Sunday 9.17.2017 New York Times Digest


1. Our Constitution Wasn’t Built for This

“Our Constitution was not built for a country with so much wealth concentrated at the very top nor for the threats that invariably accompany it: oligarchs and populist demagogues.”

2. How Big Business Got Brazil Hooked on Junk Food

“Nestlé’s direct-sales army in Brazil is part of a broader transformation of the food system that is delivering Western-style processed food and sugary drinks to the most isolated pockets of Latin America, Africa and Asia. As their growth slows in the wealthiest countries, multinational food companies like Nestlé, PepsiCo and General Mills have been aggressively expanding their presence in developing nations, unleashing a marketing juggernaut that is upending traditional diets from Brazil to Ghana to India.”

3. Hold the Egg Sandwich: Egyptian TV Is Calling

“Mr. El-Gamasy owns the Lotus Deli in Ridgewood, Queens, a place known for its sandwiches, extensive craft beer selection, and its gracious, friendly owner. But few of his customers — and likely, none of his viewers in Egypt — know that the man making egg sandwiches and small talk behind the counter is the same one who appears on popular Egyptian television news programs, holding forth on subjects from immigration policy to North Korea.”

4. Computers Are Taking Design Cues From Human Brains

“For about half a century, computer makers have built systems around a single, do-it-all chip — the central processing unit — from a company like Intel, one of the world’s biggest semiconductor makers. That’s what you’ll find in the middle of your own laptop computer or smartphone. Now, computer engineers are fashioning more complex systems. Rather than funneling all tasks through one beefy chip made by Intel, newer machines are dividing work into tiny pieces and spreading them among vast farms of simpler, specialized chips that consume less power.”

5. Bump in U.S. Incomes Doesn’t Erase 50 Years of Pain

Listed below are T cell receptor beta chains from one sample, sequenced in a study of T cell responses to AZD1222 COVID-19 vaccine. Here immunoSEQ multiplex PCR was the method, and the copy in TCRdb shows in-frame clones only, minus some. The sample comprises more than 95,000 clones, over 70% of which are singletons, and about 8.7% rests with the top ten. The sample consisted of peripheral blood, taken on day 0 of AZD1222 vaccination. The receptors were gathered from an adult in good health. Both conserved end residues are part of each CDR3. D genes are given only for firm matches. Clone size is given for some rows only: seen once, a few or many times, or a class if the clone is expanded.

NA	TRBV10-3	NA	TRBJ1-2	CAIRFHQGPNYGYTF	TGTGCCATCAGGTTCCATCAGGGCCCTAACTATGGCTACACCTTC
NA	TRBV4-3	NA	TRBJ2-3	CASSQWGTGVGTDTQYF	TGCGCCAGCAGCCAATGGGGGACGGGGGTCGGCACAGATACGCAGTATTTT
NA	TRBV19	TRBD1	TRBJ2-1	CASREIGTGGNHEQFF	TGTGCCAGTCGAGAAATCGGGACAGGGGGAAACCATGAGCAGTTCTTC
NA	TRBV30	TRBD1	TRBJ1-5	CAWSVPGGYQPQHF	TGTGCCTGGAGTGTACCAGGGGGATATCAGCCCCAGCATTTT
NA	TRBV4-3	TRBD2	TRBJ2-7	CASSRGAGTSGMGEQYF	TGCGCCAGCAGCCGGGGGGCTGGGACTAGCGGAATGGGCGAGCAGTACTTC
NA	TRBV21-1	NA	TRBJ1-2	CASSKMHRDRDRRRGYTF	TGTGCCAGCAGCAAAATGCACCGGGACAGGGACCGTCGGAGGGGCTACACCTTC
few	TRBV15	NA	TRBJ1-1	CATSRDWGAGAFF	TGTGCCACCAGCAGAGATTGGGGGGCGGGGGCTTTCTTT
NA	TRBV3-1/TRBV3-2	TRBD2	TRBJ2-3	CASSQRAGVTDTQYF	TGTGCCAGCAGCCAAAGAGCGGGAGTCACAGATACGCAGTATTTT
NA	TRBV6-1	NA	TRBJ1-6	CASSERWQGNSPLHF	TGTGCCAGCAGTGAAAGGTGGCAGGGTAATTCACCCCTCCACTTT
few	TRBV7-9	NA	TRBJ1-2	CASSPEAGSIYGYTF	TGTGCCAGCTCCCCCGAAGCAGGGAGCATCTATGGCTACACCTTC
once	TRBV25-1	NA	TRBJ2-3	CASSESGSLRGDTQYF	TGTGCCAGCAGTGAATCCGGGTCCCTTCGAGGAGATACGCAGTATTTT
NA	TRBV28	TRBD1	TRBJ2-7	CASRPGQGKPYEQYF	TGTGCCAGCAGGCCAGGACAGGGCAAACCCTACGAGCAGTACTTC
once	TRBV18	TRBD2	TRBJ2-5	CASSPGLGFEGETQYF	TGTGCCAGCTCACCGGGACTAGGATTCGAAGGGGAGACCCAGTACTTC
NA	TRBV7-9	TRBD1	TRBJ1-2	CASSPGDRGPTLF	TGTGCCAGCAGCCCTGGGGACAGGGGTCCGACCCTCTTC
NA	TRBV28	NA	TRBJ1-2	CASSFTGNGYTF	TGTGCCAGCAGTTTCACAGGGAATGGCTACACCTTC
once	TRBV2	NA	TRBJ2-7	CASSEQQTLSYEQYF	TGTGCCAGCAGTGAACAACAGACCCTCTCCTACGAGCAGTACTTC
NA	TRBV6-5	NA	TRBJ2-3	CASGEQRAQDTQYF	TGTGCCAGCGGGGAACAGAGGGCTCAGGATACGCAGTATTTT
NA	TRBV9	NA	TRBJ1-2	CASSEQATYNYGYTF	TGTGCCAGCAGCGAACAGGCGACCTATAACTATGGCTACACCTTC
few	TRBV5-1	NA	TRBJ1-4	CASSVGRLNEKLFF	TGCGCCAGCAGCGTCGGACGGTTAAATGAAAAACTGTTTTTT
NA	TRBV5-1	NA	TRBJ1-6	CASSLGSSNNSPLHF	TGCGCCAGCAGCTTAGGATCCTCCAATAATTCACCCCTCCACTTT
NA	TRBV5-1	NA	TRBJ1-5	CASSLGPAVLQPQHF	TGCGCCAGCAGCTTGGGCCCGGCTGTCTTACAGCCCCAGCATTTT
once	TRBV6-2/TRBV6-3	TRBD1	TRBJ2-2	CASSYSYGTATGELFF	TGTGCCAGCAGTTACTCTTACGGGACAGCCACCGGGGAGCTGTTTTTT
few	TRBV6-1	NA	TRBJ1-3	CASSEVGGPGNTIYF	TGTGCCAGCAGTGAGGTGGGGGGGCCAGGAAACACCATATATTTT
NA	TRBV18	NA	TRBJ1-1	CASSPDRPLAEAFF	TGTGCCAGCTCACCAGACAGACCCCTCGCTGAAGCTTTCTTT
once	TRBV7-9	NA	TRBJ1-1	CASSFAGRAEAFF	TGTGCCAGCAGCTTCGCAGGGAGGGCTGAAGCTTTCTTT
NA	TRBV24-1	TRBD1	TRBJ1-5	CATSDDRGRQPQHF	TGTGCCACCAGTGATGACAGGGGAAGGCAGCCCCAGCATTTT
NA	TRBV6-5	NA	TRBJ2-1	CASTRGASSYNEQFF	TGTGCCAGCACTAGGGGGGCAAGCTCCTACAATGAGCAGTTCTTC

“Since the 1950s, three-quarters of working Americans have seen no change in lifetime income.”

6. In Amish Country, the Future Is Calling

“The Amish have not given up on horse-drawn buggies. Their rigid abstinence from many kinds of technology has left parts of their lifestyle frozen since the 19th century: no cars, TVs or connections to electric utilities, for example. But computers and cellphones are making their way into some Amish communities, pushing them — sometimes willingly, often not — into the 21st century.”

7. When History’s Losers Write the Story

“The South, facing catastrophic loss of life and mass destruction on a European scale, wrote its own history of the war. It cast itself as an underdog overwhelmed by the North’s superior numbers, but whose cause — a noble fight for states’ rights — was just. The North looked the other way. Northern elites were more interested in re-establishing economic ties than in keeping their commitments to blacks’ constitutional rights. The political will to complete Reconstruction died.”

8. The Making and the Breaking of the Legend of Robert E. Lee

“The ups and downs of his reputation reflect changes in key elements of Americans’ historical consciousness — how we understand race relations, the causes and consequences of the Civil War and the nature of the good society.”

9. The Suburb of the Future, Almost Here

“Millennial suburbanites want a new kind of landscape. They want breathing room but disdain the energy wastefulness, visual monotony and social conformity of postwar manufactured neighborhoods. If new suburbs can hit the sweet spot that accommodates the priorities of that generation, millennial habitats will redefine everyday life for all suburbanites, which is 70 percent of Americans.”

10. How to Bring Your Vacation Home With You

“Beyond a week or two away from work, more time off isn’t going to make you happier or calmer or produce more lasting gains of another sort.”

11. The Nazis’ First Victims Were the Disabled

“We often say what happened in Nazi Germany couldn’t happen here. But some of it, like the mistreatment and sterilization of the disabled, did happen here.”

12. The Ever-Changing Business of ‘Anti-Aging’

“The only real solution to aging is, of course, death, but our central mode of dealing with that inevitability is to delay and deny it.”

13. New Sentences: From Lower Ed, by Tressie McMillan Cottom

Lower Ed is a dense little wonder. What seems like it might be a narrow academic study — a sociological analysis of for-profit colleges — turns out to be about the whole agitated essence of America: our markets, inequalities, prejudices, blind spots and guiding mythologies.”

14. What the World’s Emptiest International Airport Says About China’s Influence

“For centuries, Western liberalism has ruled the world. The Chinese believe their time has come.”

15. RT, Sputnik and Russia’s New Theory of War

“You can tighten your internet security protocols to protect against data breaches, run counterhacking operations to take out infiltrators, sanction countries with proven links to such activities. But RT and Sputnik operate on the stated terms of Western liberal democracy; they count themselves as news organizations, protected by the First Amendment and the libertarian ethos of the internet.”

16. What Could We Lose if a NASA Climate Mission Goes Dark?

“One lesson of publicly funded science is that Americans are not very good at predicting how useful it will be.”


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